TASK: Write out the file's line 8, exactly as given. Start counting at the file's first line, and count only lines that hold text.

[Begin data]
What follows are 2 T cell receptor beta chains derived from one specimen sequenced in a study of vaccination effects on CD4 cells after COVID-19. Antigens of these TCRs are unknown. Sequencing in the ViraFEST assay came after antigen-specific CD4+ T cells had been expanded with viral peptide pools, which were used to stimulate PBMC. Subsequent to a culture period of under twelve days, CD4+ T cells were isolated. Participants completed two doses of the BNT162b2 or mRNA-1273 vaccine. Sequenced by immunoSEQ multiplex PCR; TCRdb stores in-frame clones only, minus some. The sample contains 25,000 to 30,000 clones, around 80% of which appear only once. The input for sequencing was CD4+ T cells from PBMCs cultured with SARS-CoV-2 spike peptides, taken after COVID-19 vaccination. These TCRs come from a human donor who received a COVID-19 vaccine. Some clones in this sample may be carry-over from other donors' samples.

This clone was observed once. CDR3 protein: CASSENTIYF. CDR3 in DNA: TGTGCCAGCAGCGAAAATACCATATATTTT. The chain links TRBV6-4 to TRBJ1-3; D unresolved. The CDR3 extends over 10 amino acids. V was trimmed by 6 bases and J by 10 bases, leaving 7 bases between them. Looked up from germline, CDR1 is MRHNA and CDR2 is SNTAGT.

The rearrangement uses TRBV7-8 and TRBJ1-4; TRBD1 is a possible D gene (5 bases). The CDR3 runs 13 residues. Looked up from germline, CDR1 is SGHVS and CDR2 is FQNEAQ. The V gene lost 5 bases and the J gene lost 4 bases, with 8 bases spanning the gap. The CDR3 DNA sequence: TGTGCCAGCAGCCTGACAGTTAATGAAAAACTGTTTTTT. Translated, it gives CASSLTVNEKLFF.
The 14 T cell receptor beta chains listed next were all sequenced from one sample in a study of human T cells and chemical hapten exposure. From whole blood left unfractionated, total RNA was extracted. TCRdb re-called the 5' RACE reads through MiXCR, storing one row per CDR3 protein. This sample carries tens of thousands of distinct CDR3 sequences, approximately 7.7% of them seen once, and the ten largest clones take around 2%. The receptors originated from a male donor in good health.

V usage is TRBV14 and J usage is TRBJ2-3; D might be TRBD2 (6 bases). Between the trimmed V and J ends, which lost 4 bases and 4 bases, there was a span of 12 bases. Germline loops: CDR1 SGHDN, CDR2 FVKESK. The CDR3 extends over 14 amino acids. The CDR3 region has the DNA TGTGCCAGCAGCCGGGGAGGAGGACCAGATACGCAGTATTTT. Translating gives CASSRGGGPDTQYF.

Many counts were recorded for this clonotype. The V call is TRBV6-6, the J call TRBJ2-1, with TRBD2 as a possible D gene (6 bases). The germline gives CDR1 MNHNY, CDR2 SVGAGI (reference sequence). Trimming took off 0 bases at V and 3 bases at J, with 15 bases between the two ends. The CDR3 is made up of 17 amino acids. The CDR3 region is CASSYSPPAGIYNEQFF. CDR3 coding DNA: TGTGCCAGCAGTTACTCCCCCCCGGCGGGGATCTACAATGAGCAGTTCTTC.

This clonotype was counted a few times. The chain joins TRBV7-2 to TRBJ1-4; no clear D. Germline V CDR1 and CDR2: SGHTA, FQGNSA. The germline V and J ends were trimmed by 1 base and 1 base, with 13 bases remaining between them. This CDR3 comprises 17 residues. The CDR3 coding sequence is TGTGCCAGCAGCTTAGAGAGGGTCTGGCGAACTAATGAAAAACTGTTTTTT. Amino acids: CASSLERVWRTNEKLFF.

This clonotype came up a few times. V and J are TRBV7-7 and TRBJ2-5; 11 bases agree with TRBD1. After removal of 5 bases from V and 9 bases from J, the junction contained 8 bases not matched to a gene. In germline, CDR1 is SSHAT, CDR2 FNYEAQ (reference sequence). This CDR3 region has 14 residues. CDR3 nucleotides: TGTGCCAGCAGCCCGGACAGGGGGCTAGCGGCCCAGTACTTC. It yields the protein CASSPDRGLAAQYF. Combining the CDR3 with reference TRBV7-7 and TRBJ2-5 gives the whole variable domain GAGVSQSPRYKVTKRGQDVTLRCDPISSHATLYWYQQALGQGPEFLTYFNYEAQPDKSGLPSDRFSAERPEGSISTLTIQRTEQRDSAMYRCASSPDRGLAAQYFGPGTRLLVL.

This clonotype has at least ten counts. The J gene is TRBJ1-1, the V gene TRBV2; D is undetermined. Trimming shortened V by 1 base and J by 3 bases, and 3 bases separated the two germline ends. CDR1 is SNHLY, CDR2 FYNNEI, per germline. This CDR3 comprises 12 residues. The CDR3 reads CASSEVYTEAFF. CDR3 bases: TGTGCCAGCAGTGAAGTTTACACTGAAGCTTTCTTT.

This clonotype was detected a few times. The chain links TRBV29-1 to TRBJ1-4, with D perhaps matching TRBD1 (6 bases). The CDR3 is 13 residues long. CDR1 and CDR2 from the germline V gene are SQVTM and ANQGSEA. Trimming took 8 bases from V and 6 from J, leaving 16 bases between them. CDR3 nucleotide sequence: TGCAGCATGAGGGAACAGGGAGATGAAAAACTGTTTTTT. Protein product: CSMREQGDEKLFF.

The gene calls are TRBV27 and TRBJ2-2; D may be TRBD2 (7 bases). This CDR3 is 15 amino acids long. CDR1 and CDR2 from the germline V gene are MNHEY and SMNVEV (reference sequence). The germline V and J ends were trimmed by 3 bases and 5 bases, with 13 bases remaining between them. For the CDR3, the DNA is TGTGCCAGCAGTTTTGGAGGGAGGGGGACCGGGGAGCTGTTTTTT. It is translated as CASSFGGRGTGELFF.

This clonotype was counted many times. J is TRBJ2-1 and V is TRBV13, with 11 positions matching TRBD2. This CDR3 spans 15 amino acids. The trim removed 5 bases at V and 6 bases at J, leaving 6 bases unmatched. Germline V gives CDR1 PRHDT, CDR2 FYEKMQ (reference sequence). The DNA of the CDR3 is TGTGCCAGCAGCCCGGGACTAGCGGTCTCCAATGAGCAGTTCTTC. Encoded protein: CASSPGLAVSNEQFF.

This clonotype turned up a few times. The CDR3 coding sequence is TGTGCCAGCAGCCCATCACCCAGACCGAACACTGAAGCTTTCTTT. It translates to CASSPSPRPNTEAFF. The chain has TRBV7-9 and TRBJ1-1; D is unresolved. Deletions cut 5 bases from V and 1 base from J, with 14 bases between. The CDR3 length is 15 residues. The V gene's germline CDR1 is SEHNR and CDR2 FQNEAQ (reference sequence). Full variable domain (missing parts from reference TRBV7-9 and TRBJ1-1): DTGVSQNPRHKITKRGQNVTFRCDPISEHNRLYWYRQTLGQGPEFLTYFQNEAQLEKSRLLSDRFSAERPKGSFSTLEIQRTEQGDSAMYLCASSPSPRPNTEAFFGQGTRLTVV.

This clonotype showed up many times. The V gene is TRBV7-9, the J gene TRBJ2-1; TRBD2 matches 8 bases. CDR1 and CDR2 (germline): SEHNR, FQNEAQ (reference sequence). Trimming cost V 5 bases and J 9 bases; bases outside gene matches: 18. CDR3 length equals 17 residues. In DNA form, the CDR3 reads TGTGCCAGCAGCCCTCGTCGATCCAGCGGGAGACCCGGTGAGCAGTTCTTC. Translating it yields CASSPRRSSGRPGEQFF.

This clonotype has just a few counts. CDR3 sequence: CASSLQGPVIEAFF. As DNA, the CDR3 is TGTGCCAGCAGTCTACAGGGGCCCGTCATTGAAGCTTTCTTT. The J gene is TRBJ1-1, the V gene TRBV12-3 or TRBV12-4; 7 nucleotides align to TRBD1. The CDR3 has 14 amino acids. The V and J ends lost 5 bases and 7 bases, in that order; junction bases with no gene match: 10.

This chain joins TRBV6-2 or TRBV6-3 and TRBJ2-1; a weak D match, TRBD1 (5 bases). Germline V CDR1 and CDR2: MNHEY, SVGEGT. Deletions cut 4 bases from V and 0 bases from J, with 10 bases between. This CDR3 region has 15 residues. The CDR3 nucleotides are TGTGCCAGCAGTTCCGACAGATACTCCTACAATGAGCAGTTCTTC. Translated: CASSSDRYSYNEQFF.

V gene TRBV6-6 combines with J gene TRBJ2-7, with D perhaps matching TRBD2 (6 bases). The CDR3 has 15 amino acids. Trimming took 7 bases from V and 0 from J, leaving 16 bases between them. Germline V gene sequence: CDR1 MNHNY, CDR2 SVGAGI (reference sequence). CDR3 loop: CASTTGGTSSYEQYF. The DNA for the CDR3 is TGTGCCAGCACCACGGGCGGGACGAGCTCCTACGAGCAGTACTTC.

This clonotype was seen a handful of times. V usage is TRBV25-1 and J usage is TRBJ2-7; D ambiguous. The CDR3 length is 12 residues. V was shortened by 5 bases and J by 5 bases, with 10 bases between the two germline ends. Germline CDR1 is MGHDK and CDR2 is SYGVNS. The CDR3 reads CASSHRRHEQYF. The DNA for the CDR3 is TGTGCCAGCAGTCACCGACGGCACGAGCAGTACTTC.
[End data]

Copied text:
This clonotype came up a few times. V and J are TRBV7-7 and TRBJ2-5; 11 bases agree with TRBD1. After removal of 5 bases from V and 9 bases from J, the junction contained 8 bases not matched to a gene. In germline, CDR1 is SSHAT, CDR2 FNYEAQ (reference sequence). This CDR3 region has 14 residues. CDR3 nucleotides: TGTGCCAGCAGCCCGGACAGGGGGCTAGCGGCCCAGTACTTC. It yields the protein CASSPDRGLAAQYF. Combining the CDR3 with reference TRBV7-7 and TRBJ2-5 gives the whole variable domain GAGVSQSPRYKVTKRGQDVTLRCDPISSHATLYWYQQALGQGPEFLTYFNYEAQPDKSGLPSDRFSAERPEGSISTLTIQRTEQRDSAMYRCASSPDRGLAAQYFGPGTRLLVL.